Chap 7

Return to Essential Concepts

  • The flow of genetic information in all living cells is DNA —> RNA —> protein. The conversion of the genetic instructions in DNA into RNAs and proteins is termed gene expression.
  • To express the genetic information carried in DNA, the nucleotide sequence of a gene is first transcribed into RNA. Transcription is catalyzed by the enzyme RNA polymerase. Nucleotide sequences in the DNA molecule indicate to the RNA polymerase where to start and stop transcribing.
  • RNA differs in several respects from DNA. It contains the sugar ribose instead of deoxyribose and the base uracil (U) instead of thymine (T). RNAs in cells are synthesized as single-stranded molecules, which often fold up into precise three-dimensional shapes.
  • Cells make several different functional types of RNAs, including messenger RNA (mRNA), which carried the instructions for making proteins; ribosomal RNA (rRNA), which is a component of ribosomes; and transfer RNA (tRNA), which acts as an adaptor molecule in protein synthesis.
  • Transcription begins at DNA sites called promoters. To initiate transcription, eukaryotic RNA polymerases require the assembly of a complex of general transcription factors at the promoter, whereas bacterial RNA polymerase requires only an additional subunit, called sigma factor.
  • In eukaryotic DNA, most genes are composed of a number of smaller coding genes (exons) interspersed with noncoding regions (introns). When a eukaryotic gene is transcribed from DNA into RNA, both the exons and introns are copied.
  • Introns are removed from the RNA transcripts in the nucleus by a process of RNA splicing. In a reaction catalyzed by small ribonucleo-protein complexes known as snRNPs, the introns are excised from the RNA and the exons are joined together.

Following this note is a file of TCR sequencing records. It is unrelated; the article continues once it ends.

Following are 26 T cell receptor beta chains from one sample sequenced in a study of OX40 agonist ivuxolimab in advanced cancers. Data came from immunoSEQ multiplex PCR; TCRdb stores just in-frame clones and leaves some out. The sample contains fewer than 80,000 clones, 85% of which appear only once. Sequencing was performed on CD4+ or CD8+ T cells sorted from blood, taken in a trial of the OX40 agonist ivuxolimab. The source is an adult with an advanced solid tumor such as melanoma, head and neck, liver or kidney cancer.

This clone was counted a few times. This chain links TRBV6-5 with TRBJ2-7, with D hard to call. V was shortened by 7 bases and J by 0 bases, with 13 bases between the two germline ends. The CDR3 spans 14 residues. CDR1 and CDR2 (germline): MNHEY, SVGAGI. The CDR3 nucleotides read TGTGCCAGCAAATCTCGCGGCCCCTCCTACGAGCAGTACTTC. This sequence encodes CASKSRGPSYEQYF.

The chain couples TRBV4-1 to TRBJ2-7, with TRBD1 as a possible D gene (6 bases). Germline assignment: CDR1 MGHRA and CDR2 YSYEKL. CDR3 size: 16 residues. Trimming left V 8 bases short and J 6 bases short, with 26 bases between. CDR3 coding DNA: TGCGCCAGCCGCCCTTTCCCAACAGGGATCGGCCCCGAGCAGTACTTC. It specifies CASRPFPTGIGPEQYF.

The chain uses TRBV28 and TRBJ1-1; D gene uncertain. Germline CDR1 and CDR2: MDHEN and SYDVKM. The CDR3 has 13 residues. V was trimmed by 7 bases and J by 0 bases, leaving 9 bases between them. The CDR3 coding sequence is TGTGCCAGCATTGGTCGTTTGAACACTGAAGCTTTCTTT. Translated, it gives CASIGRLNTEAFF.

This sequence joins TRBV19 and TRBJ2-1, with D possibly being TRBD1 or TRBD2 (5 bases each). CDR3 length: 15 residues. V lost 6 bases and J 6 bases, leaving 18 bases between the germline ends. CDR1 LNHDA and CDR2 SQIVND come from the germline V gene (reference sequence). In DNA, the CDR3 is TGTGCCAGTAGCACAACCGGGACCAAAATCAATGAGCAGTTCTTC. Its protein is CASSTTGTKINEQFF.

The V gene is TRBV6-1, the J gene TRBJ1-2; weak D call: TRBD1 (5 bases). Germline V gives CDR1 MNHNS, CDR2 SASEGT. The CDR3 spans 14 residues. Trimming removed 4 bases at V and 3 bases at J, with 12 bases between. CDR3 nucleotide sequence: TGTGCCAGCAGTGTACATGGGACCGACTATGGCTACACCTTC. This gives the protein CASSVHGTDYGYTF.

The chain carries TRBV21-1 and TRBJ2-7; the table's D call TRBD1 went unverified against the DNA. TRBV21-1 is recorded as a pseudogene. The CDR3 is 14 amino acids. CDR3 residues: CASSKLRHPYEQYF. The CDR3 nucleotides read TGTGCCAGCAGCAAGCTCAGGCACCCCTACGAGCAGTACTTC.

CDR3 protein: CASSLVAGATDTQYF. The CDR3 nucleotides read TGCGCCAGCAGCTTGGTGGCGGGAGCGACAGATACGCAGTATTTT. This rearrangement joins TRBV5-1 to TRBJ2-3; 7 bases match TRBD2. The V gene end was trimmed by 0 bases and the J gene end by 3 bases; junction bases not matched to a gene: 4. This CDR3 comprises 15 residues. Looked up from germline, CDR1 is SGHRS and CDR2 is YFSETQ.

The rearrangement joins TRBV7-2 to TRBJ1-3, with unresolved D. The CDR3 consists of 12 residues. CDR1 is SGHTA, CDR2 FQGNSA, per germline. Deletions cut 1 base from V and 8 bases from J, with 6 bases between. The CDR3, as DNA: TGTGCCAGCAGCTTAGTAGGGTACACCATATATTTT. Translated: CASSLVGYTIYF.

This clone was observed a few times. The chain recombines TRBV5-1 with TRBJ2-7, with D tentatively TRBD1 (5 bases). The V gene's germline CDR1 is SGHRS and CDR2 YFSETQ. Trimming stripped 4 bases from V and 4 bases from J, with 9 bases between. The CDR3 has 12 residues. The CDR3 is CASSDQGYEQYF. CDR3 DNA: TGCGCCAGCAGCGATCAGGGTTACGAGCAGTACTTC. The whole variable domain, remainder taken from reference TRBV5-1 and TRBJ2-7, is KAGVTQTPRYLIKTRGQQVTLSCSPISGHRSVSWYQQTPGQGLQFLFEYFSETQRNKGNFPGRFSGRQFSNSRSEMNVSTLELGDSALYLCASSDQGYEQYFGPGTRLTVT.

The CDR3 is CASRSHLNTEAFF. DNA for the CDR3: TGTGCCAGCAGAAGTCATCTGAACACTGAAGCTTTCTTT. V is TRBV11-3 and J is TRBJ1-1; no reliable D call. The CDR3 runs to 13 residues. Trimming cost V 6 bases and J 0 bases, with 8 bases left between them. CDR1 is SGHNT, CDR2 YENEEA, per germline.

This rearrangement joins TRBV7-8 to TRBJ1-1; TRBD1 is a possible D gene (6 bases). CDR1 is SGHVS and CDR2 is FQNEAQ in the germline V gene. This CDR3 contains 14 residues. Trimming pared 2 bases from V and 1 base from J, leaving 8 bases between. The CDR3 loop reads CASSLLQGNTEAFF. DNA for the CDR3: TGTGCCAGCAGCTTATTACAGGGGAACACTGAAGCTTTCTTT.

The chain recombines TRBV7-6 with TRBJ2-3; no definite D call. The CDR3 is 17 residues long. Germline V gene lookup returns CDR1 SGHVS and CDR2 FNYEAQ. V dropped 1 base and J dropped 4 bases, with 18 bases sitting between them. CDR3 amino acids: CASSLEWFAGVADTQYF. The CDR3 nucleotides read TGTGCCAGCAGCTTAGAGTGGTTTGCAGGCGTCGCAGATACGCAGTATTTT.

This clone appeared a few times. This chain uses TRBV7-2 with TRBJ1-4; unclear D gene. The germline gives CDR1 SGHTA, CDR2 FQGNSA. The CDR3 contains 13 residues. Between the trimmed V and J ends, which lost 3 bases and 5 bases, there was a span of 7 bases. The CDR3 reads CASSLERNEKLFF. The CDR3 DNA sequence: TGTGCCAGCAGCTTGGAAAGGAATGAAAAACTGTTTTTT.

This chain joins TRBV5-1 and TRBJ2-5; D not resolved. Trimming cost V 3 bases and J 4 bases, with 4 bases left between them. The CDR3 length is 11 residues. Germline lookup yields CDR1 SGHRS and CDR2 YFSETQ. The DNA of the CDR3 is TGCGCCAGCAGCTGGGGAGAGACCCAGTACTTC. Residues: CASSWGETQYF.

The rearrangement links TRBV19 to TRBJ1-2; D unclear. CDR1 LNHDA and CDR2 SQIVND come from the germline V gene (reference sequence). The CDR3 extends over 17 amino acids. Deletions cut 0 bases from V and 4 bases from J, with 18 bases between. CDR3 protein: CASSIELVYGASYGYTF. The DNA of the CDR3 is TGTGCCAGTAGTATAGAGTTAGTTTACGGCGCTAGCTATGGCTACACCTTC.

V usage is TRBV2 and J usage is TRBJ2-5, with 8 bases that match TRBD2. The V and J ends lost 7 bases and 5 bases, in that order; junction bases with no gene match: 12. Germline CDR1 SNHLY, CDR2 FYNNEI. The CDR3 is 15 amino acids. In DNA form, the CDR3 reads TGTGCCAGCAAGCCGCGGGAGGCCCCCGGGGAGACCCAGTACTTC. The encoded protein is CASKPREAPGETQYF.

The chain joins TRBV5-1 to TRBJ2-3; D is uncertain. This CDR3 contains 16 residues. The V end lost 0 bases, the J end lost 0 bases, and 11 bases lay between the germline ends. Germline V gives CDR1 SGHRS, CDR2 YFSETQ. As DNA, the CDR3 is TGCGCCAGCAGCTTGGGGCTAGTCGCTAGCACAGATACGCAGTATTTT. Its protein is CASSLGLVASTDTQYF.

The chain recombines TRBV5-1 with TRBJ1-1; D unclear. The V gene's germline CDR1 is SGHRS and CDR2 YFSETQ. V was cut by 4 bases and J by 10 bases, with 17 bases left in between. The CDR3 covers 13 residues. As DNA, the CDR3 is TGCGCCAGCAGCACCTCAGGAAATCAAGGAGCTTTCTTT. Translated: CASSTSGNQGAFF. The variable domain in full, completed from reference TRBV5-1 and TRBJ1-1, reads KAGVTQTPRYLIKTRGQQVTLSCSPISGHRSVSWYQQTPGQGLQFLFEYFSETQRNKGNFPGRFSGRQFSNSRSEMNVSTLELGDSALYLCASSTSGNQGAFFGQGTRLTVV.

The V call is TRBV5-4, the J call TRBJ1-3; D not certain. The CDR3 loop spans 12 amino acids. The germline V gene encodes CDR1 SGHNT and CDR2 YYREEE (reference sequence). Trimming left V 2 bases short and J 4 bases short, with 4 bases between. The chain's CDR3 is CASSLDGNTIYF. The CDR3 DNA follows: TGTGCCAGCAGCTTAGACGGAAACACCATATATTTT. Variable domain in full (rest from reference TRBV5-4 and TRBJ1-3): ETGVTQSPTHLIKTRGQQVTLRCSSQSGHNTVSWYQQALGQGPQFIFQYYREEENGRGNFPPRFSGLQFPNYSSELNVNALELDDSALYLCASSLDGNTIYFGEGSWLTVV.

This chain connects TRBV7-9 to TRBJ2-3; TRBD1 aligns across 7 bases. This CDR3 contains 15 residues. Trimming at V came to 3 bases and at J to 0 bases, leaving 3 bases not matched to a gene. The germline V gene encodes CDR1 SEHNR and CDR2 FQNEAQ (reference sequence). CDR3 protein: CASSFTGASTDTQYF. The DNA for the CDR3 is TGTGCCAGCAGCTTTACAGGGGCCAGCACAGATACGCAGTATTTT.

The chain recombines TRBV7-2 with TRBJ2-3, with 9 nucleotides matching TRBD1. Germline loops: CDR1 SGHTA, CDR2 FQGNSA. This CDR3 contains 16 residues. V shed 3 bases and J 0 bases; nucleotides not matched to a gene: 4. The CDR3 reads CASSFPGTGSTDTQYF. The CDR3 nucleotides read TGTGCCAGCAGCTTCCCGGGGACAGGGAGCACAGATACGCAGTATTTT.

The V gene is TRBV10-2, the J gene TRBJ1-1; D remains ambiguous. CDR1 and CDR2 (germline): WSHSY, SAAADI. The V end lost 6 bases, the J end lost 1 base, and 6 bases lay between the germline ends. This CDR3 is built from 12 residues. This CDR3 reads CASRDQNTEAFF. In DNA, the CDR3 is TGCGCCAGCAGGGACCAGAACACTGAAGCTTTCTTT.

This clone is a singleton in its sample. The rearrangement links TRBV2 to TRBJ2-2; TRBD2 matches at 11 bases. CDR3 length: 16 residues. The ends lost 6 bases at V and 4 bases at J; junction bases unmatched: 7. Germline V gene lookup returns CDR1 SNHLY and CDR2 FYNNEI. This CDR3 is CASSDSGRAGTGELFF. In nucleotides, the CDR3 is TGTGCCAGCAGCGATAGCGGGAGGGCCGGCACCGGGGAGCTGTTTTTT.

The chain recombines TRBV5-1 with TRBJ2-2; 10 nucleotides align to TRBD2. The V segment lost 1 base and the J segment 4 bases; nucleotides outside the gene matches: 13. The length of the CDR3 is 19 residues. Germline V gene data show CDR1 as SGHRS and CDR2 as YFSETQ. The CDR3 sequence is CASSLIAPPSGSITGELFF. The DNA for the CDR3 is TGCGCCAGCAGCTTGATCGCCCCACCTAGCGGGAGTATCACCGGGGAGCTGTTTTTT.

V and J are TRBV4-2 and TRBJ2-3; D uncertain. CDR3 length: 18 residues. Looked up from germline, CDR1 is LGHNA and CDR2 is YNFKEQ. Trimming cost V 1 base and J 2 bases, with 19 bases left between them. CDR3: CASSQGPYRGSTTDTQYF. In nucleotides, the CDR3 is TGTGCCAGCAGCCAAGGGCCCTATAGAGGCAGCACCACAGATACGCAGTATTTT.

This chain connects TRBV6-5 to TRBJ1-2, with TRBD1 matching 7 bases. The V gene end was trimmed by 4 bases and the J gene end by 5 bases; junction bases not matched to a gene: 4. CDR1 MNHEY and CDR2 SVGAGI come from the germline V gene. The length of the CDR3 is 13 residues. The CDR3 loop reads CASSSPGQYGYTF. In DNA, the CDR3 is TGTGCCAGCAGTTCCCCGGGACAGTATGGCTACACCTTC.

• Eukaryotic mRNAs go through several additional RNA processing steps before they leave the nucleus, including RNA capping and poly-adenylation. These reactions, along with splicing take place as the RNA is being transcribed. The mature mRNA is then transported into the cytoplasm.
  • Translation of the nucleotide sequence of mRNA into a protein takes place in the cytoplasm on large ribonucleoprotein assemblies called ribosomes. As the mRNA is threaded through a ribosome, its message is translated into protein.
  • The nucleotide sequence in mRNA is read in sets of three nucleotides (codons), each codon corresponding to one amino acid.
  • The correspondence between amino acids and codons is specified by the genetic code. The possible combinations of the 4 different nucleotides in RNA give 64 different codons in the genetic code. Most amino acids are specified by more than one codon.
  • tRNA acts as an adaptor molecule in protein synthesis. Enzymes called aminoacyl-tRNA syntetases link amino acids to their appropriate tRNAs. Each tRNA contains a sequence of three nucleotides, the anticodon, which matches a codon in mRNA by complementary base-pairing between codon and anticodon.
  • Protein synthesis begins when a ribosome assembles at an initiation codon (AUG) in mRNA, a process that is regulated by proteins called translation initiation factors. The completed protein chain is released from the ribosome at a stop codon (UAA, UAG, or UGA) is reached.
  • The stepwise linking of amino acids into a polypeptide chain is catalyzed by an rRNA molecule in the large ribosomal subunit. Thus, the ribosome is an example of a ribozyme, an RNA molecule that can catalyze a chemical reaction.
  • The degradation of proteins in the cell is carefully controlled. Some proteins are degraded in the cytosol by large protein complexes called proteasomes.
  • From our knowledge of present-day organisms and the molecules they contain, it seems likely that living systems began with the evolution of RNA molecules that could catalyze their own replication.
  • It has been proposed that, as cells evolved, the DNA double helix replaced RNA as a more stable molecule for storing genetic information, and proteins replaced RNAs as a major catalytic and structural component. However, important reactions such as peptide bond formation are still catalyzed by RNA; these are thought to provide a glimpse into an ancient, RNA-based world.

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